Wang Jianxin knows the ancient Silk Road like the back of his hand. He has visited hundreds of sites along the routes in the past twenty years and believes he is almost ready to lay bare the secrets of the Greater Yuezhi, an ancient nomadic kingdom.
Wang, 64, is a professor at the Northwest University of China in Xi'an, capital of the country during the peak years of the Silk Road's glories. He specializes on the corridor of territory which stretches from the city then known as Chang'an across thousands miles of Central Asia, home to many minority ethnic groups that have since vanished, often leaving very little trace.
Wang has been passionately committed to the study of ancient nomads for many years, and his resume is packed with notable archaeological research on the subject.
The disappearance of the Greater Yuezhi people has been a mystery to historians, anthropologists and linguists for many years, he said.
The ancient nomads were a branch split from the Yuezhi people who were first reported in Chinese histories living in the west of the modern Chinese province of Gansu. An answer to the mystery of their whereabouts is also about the ethnic origin and composition in Central Asian countries.
Wang found the ruins of the Greater Yuezhi's royal palace and tombs and some community sites, one of China's ten most important archaeological finds of 2007, but he was shocked when he first visited Central Asia in 2009.
"You should have come earlier! Why do you Chinese archaeologists come to join us so late?" an Uzbek archaeologists asked him. Archaeologists (and treasure hunters) from all over the world had flocked to Central Asia for archaeological or art purpose since the collapse of the Soviet Union.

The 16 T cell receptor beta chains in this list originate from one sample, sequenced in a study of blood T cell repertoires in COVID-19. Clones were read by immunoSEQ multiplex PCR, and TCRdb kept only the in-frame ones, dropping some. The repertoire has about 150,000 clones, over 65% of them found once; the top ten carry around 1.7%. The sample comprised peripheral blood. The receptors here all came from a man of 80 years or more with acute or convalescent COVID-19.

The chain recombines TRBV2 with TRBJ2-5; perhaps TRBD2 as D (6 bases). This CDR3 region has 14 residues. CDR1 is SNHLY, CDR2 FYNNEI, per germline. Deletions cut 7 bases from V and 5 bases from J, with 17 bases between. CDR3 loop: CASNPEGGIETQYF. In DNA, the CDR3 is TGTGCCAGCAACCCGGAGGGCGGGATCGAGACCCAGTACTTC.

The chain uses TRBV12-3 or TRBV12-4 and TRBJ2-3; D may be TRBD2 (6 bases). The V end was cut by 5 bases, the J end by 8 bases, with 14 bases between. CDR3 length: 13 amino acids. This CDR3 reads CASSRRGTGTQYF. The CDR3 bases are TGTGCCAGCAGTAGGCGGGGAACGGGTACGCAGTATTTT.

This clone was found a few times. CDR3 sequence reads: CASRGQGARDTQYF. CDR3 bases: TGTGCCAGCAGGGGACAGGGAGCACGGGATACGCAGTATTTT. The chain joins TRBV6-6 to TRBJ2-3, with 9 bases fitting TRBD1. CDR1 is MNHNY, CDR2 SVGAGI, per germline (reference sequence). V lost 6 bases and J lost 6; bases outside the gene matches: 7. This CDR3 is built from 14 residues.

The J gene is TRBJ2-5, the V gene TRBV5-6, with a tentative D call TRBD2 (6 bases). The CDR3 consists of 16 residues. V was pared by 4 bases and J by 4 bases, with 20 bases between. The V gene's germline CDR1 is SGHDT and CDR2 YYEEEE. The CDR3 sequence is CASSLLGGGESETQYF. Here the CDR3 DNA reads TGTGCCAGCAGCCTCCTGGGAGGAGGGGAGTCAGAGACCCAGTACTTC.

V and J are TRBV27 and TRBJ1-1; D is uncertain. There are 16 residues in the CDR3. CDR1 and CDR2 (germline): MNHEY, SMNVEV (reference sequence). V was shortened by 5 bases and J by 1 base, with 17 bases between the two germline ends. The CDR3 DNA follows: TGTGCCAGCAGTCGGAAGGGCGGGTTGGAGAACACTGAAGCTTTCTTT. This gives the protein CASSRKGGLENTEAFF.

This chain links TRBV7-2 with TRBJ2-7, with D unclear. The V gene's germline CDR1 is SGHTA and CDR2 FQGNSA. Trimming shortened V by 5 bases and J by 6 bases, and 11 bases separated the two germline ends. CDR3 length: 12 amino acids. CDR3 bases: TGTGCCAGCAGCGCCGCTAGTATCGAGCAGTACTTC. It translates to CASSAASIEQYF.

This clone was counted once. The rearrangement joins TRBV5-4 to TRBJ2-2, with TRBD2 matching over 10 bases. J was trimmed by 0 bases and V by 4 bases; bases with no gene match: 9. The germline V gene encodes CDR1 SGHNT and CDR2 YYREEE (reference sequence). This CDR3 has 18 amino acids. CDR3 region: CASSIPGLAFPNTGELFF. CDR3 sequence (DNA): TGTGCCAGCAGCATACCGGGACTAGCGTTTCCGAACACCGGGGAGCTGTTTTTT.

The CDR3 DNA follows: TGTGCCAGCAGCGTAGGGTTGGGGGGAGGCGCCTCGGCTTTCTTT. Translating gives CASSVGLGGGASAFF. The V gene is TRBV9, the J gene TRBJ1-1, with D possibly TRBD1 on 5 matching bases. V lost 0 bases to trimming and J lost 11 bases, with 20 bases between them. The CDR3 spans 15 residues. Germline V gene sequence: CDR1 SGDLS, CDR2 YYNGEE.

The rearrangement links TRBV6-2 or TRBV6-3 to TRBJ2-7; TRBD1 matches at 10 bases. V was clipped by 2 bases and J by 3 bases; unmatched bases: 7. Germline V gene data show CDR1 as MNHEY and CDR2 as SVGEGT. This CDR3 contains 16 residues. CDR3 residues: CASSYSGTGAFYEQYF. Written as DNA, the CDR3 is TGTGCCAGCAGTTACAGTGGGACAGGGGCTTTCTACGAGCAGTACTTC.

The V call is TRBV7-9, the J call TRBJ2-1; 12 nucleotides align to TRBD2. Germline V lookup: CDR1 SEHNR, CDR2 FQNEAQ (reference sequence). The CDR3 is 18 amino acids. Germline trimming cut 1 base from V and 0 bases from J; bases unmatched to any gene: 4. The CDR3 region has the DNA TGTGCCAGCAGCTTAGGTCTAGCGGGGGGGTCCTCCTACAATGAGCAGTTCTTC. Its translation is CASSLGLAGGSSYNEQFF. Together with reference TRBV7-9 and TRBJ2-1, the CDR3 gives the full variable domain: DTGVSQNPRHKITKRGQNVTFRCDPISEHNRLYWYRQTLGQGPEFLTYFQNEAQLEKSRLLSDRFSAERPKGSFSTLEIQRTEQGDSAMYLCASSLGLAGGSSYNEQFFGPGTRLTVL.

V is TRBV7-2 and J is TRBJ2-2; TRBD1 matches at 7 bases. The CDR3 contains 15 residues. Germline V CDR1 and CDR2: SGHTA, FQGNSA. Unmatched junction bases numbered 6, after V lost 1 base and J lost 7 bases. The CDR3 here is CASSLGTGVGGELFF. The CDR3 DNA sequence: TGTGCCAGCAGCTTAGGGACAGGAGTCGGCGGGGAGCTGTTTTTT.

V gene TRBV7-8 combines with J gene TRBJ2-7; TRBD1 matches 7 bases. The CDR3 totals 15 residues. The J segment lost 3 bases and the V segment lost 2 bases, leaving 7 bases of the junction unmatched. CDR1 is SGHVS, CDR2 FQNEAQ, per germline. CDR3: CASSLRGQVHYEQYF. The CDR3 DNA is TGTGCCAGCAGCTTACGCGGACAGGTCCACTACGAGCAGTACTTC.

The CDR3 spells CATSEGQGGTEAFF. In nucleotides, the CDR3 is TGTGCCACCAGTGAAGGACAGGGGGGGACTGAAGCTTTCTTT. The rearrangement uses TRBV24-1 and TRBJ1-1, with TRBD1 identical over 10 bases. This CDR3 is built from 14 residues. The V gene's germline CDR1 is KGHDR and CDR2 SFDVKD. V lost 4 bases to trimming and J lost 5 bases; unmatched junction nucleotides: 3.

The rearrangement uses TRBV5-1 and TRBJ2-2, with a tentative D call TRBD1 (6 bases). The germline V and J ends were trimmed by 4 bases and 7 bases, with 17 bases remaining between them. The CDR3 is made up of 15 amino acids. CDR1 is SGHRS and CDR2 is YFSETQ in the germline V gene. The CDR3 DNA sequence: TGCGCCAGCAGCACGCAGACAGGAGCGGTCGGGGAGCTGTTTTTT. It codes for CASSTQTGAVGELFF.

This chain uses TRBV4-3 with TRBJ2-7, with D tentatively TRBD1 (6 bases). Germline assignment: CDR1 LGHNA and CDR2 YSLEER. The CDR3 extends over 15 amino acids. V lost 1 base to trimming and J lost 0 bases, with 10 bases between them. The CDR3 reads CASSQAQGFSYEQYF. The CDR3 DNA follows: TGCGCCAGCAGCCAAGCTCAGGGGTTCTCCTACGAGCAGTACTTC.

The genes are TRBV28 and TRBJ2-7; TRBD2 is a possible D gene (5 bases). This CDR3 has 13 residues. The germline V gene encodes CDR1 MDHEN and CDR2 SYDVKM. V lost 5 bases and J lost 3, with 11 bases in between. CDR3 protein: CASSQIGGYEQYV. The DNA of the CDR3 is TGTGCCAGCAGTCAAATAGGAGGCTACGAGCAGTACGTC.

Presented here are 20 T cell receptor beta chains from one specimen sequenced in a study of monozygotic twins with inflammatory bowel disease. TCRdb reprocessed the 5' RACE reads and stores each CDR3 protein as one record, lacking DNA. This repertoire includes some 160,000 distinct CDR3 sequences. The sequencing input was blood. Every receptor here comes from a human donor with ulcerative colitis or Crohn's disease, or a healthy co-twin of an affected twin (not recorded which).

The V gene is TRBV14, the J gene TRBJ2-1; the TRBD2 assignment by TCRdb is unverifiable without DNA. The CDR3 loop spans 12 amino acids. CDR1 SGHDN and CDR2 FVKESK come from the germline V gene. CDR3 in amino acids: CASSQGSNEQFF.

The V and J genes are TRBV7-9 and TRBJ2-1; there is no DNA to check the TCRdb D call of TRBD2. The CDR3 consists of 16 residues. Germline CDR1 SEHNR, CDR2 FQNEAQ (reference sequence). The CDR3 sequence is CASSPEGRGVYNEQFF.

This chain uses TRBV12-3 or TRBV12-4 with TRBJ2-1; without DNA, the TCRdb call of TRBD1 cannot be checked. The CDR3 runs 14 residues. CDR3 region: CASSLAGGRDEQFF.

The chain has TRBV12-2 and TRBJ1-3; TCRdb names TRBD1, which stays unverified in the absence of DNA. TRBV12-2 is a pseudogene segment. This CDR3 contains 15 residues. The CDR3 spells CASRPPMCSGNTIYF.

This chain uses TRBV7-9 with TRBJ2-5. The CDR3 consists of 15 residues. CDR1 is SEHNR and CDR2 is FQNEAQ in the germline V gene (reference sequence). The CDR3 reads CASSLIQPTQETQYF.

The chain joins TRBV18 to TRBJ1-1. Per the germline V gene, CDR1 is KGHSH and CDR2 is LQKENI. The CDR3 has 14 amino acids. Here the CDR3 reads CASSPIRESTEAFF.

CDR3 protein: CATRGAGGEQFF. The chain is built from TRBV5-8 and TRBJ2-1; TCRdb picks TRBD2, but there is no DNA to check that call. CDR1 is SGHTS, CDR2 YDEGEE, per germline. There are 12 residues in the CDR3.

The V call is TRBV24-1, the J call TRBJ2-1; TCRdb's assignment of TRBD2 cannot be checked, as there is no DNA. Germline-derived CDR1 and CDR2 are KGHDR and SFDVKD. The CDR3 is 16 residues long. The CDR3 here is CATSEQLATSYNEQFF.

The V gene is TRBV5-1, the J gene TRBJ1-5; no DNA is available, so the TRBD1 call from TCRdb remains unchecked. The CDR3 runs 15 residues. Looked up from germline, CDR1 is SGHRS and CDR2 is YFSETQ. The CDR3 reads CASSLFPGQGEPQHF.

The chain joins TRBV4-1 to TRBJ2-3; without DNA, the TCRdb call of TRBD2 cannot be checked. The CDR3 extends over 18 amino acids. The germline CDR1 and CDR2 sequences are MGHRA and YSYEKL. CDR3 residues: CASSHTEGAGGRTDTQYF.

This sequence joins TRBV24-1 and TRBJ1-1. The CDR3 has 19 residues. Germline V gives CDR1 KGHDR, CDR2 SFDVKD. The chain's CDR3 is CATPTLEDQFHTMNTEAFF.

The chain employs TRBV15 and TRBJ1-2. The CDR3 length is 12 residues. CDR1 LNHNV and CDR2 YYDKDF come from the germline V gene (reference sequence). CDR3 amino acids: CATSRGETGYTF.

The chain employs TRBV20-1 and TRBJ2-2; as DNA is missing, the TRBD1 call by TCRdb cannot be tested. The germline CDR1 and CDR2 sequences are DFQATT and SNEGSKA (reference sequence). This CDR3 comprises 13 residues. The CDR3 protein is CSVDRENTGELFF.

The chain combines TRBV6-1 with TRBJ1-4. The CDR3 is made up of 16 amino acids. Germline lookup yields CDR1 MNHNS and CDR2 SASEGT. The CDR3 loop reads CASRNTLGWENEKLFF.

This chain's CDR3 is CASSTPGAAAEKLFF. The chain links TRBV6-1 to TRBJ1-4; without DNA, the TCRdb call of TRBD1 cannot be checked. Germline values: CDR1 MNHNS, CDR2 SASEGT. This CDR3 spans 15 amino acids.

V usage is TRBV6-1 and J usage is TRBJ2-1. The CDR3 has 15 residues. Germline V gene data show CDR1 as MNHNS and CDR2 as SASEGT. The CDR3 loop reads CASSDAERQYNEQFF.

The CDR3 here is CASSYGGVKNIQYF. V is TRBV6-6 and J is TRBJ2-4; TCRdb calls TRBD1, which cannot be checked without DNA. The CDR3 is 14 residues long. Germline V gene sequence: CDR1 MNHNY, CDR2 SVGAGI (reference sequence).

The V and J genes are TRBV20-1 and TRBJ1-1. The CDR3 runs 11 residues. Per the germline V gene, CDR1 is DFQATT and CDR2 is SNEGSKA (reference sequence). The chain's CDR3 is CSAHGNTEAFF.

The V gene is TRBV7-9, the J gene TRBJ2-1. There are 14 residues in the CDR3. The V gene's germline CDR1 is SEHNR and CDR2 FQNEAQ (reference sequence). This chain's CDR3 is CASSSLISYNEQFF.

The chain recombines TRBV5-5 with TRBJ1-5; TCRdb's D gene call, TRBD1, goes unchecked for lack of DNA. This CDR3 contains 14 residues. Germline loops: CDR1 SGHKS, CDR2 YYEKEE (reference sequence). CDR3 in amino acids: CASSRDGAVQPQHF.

Wang knew Chinese archaeologists could never take their proper place on the world stage without overseas experience. So, in 2013, in the arid wilderness on the border of Uzbekistan and Tajikistan, he set up his research base and began working with Uzbek colleagues. They have found a large tomb believed to belong to the royal family of the Kangju Kingdom in southern Uzbekistan.
Amriddin, director of Institution of Archaeology under the Academy of Sciences of Uzbekistan, is optimistic about cooperation with China. Chinese archaeologists know the importance of protecting sites after excavation, and their working methodology should be promoted, he said. But despite substantial international acclaim for his work, Wang has endured plenty of difficulties in his search for final destiny of the Greater Yuezhi.
He has trekked for hours across harsh terrain to reach inaccessible sites. He broke a rib in a traffic accident but returned to work only days later.
He and his team have been widely praised for their work in the western Tianshan Range and are leading the way in archaeological cooperation along the Silk Road, said Arnayev, a Uzbek professor at Termez State University in Uzbekistan who has often worked alongside Wang.
Silk Road is a great treasure of human civilization. With looming development expected to proceed more quickly than ever, the need to protect the cultural heritage and the many unique, often fragile, environments of the countries along the Belt and Road has never been more urgent.
Wang said more overseas archaeological centers and Silk Road-related archaeological centers should be established to attract experts from various fields such as geology, biology, and environmental planning, so as to come up with more academic achievements to benefit the mutual learning among different civilizations along the Silk Road.